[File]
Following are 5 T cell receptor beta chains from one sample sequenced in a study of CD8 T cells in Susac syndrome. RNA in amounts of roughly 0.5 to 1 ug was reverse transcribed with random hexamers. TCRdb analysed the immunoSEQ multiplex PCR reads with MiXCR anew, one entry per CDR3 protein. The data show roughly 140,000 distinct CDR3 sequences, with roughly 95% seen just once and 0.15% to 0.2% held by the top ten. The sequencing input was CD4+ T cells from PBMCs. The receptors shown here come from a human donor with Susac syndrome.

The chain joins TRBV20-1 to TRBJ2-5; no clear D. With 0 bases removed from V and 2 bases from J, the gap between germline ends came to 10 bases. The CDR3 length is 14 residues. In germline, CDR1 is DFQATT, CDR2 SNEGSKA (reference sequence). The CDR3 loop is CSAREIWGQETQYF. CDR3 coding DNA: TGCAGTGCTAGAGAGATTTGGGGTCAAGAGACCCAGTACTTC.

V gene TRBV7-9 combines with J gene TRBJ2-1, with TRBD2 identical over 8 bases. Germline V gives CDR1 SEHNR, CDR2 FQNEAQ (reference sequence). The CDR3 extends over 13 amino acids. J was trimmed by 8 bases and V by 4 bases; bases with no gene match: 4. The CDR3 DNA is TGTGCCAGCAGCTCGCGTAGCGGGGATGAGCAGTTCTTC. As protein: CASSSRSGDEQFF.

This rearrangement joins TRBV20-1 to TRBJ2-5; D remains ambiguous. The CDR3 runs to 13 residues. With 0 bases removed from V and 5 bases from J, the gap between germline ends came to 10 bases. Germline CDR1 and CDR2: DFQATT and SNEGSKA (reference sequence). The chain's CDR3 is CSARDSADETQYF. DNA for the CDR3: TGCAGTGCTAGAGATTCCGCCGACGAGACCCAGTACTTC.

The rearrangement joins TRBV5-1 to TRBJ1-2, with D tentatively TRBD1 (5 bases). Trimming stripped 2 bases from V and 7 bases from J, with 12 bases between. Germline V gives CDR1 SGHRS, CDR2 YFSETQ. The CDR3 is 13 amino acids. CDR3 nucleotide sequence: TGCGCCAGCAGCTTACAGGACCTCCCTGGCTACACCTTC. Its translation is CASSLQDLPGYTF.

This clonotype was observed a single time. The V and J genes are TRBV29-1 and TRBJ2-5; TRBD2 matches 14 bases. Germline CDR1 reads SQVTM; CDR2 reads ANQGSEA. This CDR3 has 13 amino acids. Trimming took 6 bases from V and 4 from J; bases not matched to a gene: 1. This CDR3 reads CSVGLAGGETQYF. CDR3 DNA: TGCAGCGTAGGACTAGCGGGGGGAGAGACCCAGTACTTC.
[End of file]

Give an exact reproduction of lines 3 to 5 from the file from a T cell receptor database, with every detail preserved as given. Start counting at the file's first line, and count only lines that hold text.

V gene TRBV7-9 combines with J gene TRBJ2-1, with TRBD2 identical over 8 bases. Germline V gives CDR1 SEHNR, CDR2 FQNEAQ (reference sequence). The CDR3 extends over 13 amino acids. J was trimmed by 8 bases and V by 4 bases; bases with no gene match: 4. The CDR3 DNA is TGTGCCAGCAGCTCGCGTAGCGGGGATGAGCAGTTCTTC. As protein: CASSSRSGDEQFF.

This rearrangement joins TRBV20-1 to TRBJ2-5; D remains ambiguous. The CDR3 runs to 13 residues. With 0 bases removed from V and 5 bases from J, the gap between germline ends came to 10 bases. Germline CDR1 and CDR2: DFQATT and SNEGSKA (reference sequence). The chain's CDR3 is CSARDSADETQYF. DNA for the CDR3: TGCAGTGCTAGAGATTCCGCCGACGAGACCCAGTACTTC.

The rearrangement joins TRBV5-1 to TRBJ1-2, with D tentatively TRBD1 (5 bases). Trimming stripped 2 bases from V and 7 bases from J, with 12 bases between. Germline V gives CDR1 SGHRS, CDR2 YFSETQ. The CDR3 is 13 amino acids. CDR3 nucleotide sequence: TGCGCCAGCAGCTTACAGGACCTCCCTGGCTACACCTTC. Its translation is CASSLQDLPGYTF.